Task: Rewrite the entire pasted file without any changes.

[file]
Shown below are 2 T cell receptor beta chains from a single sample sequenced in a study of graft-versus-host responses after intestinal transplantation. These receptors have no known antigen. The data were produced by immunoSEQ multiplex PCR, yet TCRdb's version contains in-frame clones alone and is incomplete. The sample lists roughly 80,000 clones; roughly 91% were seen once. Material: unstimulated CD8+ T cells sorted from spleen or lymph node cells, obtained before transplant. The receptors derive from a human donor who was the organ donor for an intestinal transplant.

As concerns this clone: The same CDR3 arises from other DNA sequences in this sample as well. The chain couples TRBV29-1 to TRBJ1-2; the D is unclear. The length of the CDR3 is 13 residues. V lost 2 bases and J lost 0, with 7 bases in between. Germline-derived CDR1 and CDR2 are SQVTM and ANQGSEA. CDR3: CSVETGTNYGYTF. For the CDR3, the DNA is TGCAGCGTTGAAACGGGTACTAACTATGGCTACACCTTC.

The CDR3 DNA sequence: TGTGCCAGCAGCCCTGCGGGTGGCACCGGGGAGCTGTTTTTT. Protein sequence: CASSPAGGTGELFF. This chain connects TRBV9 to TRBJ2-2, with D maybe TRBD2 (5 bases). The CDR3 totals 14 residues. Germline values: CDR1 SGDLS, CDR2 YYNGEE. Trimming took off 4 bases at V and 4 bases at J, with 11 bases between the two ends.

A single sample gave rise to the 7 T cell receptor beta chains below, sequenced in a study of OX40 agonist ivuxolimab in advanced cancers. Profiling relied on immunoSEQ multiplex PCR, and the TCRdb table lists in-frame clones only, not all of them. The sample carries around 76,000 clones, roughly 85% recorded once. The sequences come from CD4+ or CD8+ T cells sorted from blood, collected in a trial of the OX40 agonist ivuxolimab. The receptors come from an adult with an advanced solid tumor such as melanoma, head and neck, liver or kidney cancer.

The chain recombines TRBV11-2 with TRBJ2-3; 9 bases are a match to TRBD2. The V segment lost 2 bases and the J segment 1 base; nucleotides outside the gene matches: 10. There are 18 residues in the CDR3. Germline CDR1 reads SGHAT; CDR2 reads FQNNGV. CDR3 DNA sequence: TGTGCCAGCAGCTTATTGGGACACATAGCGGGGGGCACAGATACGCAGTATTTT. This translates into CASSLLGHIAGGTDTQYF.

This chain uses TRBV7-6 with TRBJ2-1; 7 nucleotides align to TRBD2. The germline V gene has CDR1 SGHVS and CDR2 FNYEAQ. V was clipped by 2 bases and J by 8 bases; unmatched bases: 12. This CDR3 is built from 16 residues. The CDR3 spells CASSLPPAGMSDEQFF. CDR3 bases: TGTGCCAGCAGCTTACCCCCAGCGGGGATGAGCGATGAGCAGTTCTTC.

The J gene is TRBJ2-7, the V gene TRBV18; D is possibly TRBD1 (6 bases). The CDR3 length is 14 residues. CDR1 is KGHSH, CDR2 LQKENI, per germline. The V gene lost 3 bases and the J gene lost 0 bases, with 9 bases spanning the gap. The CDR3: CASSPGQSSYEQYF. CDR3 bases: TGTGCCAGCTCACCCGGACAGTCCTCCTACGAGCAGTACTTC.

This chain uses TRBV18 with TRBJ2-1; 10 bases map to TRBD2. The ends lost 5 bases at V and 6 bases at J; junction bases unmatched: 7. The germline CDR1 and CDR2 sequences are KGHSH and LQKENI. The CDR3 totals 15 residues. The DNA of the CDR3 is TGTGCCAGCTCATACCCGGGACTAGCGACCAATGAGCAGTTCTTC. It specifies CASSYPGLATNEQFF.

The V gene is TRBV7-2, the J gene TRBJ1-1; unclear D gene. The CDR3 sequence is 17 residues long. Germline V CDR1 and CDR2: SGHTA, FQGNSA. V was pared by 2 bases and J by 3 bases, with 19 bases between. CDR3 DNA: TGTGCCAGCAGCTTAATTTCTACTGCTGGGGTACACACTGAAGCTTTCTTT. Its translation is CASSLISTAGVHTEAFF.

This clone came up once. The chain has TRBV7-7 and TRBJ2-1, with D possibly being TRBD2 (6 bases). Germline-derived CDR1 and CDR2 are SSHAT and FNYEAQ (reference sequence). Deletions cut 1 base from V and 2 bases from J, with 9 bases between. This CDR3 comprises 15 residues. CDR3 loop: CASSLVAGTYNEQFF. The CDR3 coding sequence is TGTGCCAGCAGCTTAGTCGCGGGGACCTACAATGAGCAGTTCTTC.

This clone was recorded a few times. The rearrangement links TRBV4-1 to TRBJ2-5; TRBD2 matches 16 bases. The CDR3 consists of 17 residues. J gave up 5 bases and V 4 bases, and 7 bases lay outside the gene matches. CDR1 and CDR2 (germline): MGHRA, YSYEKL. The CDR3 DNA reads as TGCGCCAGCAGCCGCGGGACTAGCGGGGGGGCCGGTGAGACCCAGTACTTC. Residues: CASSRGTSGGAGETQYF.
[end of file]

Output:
Shown below are 2 T cell receptor beta chains from a single sample sequenced in a study of graft-versus-host responses after intestinal transplantation. These receptors have no known antigen. The data were produced by immunoSEQ multiplex PCR, yet TCRdb's version contains in-frame clones alone and is incomplete. The sample lists roughly 80,000 clones; roughly 91% were seen once. Material: unstimulated CD8+ T cells sorted from spleen or lymph node cells, obtained before transplant. The receptors derive from a human donor who was the organ donor for an intestinal transplant.

As concerns this clone: The same CDR3 arises from other DNA sequences in this sample as well. The chain couples TRBV29-1 to TRBJ1-2; the D is unclear. The length of the CDR3 is 13 residues. V lost 2 bases and J lost 0, with 7 bases in between. Germline-derived CDR1 and CDR2 are SQVTM and ANQGSEA. CDR3: CSVETGTNYGYTF. For the CDR3, the DNA is TGCAGCGTTGAAACGGGTACTAACTATGGCTACACCTTC.

The CDR3 DNA sequence: TGTGCCAGCAGCCCTGCGGGTGGCACCGGGGAGCTGTTTTTT. Protein sequence: CASSPAGGTGELFF. This chain connects TRBV9 to TRBJ2-2, with D maybe TRBD2 (5 bases). The CDR3 totals 14 residues. Germline values: CDR1 SGDLS, CDR2 YYNGEE. Trimming took off 4 bases at V and 4 bases at J, with 11 bases between the two ends.

A single sample gave rise to the 7 T cell receptor beta chains below, sequenced in a study of OX40 agonist ivuxolimab in advanced cancers. Profiling relied on immunoSEQ multiplex PCR, and the TCRdb table lists in-frame clones only, not all of them. The sample carries around 76,000 clones, roughly 85% recorded once. The sequences come from CD4+ or CD8+ T cells sorted from blood, collected in a trial of the OX40 agonist ivuxolimab. The receptors come from an adult with an advanced solid tumor such as melanoma, head and neck, liver or kidney cancer.

The chain recombines TRBV11-2 with TRBJ2-3; 9 bases are a match to TRBD2. The V segment lost 2 bases and the J segment 1 base; nucleotides outside the gene matches: 10. There are 18 residues in the CDR3. Germline CDR1 reads SGHAT; CDR2 reads FQNNGV. CDR3 DNA sequence: TGTGCCAGCAGCTTATTGGGACACATAGCGGGGGGCACAGATACGCAGTATTTT. This translates into CASSLLGHIAGGTDTQYF.

This chain uses TRBV7-6 with TRBJ2-1; 7 nucleotides align to TRBD2. The germline V gene has CDR1 SGHVS and CDR2 FNYEAQ. V was clipped by 2 bases and J by 8 bases; unmatched bases: 12. This CDR3 is built from 16 residues. The CDR3 spells CASSLPPAGMSDEQFF. CDR3 bases: TGTGCCAGCAGCTTACCCCCAGCGGGGATGAGCGATGAGCAGTTCTTC.

The J gene is TRBJ2-7, the V gene TRBV18; D is possibly TRBD1 (6 bases). The CDR3 length is 14 residues. CDR1 is KGHSH, CDR2 LQKENI, per germline. The V gene lost 3 bases and the J gene lost 0 bases, with 9 bases spanning the gap. The CDR3: CASSPGQSSYEQYF. CDR3 bases: TGTGCCAGCTCACCCGGACAGTCCTCCTACGAGCAGTACTTC.

This chain uses TRBV18 with TRBJ2-1; 10 bases map to TRBD2. The ends lost 5 bases at V and 6 bases at J; junction bases unmatched: 7. The germline CDR1 and CDR2 sequences are KGHSH and LQKENI. The CDR3 totals 15 residues. The DNA of the CDR3 is TGTGCCAGCTCATACCCGGGACTAGCGACCAATGAGCAGTTCTTC. It specifies CASSYPGLATNEQFF.

The V gene is TRBV7-2, the J gene TRBJ1-1; unclear D gene. The CDR3 sequence is 17 residues long. Germline V CDR1 and CDR2: SGHTA, FQGNSA. V was pared by 2 bases and J by 3 bases, with 19 bases between. CDR3 DNA: TGTGCCAGCAGCTTAATTTCTACTGCTGGGGTACACACTGAAGCTTTCTTT. Its translation is CASSLISTAGVHTEAFF.

This clone came up once. The chain has TRBV7-7 and TRBJ2-1, with D possibly being TRBD2 (6 bases). Germline-derived CDR1 and CDR2 are SSHAT and FNYEAQ (reference sequence). Deletions cut 1 base from V and 2 bases from J, with 9 bases between. This CDR3 comprises 15 residues. CDR3 loop: CASSLVAGTYNEQFF. The CDR3 coding sequence is TGTGCCAGCAGCTTAGTCGCGGGGACCTACAATGAGCAGTTCTTC.

This clone was recorded a few times. The rearrangement links TRBV4-1 to TRBJ2-5; TRBD2 matches 16 bases. The CDR3 consists of 17 residues. J gave up 5 bases and V 4 bases, and 7 bases lay outside the gene matches. CDR1 and CDR2 (germline): MGHRA, YSYEKL. The CDR3 DNA reads as TGCGCCAGCAGCCGCGGGACTAGCGGGGGGGCCGGTGAGACCCAGTACTTC. Residues: CASSRGTSGGAGETQYF.